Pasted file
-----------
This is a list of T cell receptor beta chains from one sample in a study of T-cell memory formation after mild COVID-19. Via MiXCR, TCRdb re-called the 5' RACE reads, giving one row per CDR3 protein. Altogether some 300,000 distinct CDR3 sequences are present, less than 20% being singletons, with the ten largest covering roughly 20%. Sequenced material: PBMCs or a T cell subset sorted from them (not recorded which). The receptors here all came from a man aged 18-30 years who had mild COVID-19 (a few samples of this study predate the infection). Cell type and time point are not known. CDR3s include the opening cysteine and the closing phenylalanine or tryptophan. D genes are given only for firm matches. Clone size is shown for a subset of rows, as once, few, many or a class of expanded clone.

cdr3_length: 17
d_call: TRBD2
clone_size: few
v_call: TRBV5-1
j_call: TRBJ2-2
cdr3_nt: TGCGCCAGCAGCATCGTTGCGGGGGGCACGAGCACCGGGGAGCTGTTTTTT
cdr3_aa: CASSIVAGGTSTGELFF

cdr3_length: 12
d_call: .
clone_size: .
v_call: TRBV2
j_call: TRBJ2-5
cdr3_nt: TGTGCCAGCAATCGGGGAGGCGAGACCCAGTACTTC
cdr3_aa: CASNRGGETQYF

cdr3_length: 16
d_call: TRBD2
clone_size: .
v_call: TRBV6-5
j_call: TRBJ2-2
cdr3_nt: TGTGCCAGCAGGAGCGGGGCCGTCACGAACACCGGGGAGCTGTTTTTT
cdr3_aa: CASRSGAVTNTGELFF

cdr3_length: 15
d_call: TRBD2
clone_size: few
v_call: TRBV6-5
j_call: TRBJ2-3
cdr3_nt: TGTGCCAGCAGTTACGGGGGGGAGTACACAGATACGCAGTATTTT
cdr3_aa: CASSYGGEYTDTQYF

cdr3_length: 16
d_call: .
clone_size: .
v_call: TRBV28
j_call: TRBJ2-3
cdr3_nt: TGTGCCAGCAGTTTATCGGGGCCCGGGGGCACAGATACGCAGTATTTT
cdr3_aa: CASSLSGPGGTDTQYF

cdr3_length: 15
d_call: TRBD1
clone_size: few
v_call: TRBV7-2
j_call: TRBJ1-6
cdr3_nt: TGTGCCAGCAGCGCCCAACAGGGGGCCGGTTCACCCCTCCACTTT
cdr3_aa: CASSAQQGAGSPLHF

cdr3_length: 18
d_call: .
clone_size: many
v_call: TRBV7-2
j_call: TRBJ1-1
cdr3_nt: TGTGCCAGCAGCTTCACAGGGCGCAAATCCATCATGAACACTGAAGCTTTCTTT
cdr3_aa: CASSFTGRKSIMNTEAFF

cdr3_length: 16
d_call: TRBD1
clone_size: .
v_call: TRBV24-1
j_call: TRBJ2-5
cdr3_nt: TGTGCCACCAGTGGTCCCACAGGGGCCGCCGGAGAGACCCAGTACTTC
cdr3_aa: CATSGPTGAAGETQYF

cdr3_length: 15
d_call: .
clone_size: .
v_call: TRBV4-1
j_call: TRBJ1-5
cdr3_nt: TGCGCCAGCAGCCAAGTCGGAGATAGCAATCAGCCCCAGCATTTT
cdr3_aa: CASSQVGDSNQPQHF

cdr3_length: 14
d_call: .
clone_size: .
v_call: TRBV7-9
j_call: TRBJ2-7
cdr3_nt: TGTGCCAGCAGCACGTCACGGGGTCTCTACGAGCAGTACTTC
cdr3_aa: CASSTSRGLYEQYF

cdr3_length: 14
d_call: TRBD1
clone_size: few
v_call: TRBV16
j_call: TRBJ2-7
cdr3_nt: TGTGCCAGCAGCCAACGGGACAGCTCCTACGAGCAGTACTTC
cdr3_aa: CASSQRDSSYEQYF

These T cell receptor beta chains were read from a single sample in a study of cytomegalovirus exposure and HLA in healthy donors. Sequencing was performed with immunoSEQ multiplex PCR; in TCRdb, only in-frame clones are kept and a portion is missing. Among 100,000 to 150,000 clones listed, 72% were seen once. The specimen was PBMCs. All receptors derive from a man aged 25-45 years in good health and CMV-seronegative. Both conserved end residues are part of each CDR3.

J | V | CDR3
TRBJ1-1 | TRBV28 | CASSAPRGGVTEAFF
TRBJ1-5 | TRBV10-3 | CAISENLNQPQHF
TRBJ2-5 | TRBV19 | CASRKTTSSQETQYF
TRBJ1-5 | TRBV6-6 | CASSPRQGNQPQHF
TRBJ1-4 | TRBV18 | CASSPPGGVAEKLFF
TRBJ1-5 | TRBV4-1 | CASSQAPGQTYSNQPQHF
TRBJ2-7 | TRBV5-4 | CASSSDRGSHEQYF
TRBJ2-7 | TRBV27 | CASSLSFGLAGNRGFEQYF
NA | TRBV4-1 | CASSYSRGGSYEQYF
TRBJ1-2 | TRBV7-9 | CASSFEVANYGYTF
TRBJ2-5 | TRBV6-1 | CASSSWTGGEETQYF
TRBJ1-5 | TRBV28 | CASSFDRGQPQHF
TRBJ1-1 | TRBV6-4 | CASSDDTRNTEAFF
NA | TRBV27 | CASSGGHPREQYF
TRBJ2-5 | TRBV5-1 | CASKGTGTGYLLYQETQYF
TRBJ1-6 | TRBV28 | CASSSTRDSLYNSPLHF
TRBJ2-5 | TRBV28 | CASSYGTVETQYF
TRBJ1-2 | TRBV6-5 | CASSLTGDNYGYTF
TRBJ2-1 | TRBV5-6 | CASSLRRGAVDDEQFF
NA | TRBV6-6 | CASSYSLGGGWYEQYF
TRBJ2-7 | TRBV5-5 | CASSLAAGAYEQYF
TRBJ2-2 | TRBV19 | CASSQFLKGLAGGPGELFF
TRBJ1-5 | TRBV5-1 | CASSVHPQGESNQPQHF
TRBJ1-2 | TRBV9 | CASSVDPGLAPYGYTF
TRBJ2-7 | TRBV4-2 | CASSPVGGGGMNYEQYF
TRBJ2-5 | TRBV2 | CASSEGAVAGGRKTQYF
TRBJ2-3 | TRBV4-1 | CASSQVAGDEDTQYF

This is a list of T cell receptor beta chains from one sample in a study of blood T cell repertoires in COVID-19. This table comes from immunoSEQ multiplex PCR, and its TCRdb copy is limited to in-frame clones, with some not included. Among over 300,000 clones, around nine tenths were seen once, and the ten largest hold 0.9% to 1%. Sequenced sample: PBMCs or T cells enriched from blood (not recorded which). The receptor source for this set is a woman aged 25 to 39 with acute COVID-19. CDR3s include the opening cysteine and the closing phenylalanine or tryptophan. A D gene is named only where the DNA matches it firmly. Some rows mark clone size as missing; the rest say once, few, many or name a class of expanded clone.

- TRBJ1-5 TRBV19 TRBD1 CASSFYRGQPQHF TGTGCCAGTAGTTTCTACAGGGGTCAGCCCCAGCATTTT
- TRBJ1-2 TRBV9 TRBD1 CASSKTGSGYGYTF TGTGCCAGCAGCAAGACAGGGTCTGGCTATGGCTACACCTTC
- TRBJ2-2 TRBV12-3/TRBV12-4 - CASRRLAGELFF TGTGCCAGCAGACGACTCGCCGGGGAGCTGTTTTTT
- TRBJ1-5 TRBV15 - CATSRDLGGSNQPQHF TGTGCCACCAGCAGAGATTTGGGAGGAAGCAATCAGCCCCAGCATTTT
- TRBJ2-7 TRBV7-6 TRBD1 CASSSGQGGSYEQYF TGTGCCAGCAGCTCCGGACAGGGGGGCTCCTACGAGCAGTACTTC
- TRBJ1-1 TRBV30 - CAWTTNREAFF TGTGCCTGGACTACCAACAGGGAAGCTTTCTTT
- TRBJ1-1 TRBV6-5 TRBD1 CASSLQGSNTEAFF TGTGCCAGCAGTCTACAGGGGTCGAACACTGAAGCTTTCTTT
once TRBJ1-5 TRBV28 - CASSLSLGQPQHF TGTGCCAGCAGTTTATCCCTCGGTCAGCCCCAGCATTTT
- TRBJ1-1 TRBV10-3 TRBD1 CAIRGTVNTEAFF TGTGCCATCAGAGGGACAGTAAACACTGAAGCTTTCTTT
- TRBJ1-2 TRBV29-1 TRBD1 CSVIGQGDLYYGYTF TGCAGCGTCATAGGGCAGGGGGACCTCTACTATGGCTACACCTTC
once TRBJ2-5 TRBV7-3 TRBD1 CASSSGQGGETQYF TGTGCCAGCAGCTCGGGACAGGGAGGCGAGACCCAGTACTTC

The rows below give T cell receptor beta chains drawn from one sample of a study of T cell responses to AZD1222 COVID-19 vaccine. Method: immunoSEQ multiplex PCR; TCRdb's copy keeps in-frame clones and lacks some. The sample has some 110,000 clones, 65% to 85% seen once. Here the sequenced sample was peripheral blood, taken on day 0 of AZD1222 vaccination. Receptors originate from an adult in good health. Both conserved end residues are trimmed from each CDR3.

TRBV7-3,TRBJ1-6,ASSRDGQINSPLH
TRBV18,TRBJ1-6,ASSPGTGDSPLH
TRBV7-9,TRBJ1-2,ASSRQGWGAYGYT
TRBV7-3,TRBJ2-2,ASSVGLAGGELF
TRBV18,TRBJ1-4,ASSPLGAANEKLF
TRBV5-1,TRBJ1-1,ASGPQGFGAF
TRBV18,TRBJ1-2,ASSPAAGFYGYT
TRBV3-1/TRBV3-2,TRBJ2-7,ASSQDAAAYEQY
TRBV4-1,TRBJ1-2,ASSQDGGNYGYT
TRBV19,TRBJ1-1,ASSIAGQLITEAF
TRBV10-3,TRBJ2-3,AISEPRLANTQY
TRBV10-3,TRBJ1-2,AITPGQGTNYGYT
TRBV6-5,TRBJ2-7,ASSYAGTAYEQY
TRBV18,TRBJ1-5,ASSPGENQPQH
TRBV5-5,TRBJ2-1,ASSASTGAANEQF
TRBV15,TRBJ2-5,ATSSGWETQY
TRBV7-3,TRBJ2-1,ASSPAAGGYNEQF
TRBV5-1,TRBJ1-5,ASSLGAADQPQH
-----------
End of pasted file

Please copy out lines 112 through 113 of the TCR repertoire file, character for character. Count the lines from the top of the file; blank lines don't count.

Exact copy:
- TRBJ1-5 TRBV15 - CATSRDLGGSNQPQHF TGTGCCACCAGCAGAGATTTGGGAGGAAGCAATCAGCCCCAGCATTTT
- TRBJ2-7 TRBV7-6 TRBD1 CASSSGQGGSYEQYF TGTGCCAGCAGCTCCGGACAGGGGGGCTCCTACGAGCAGTACTTC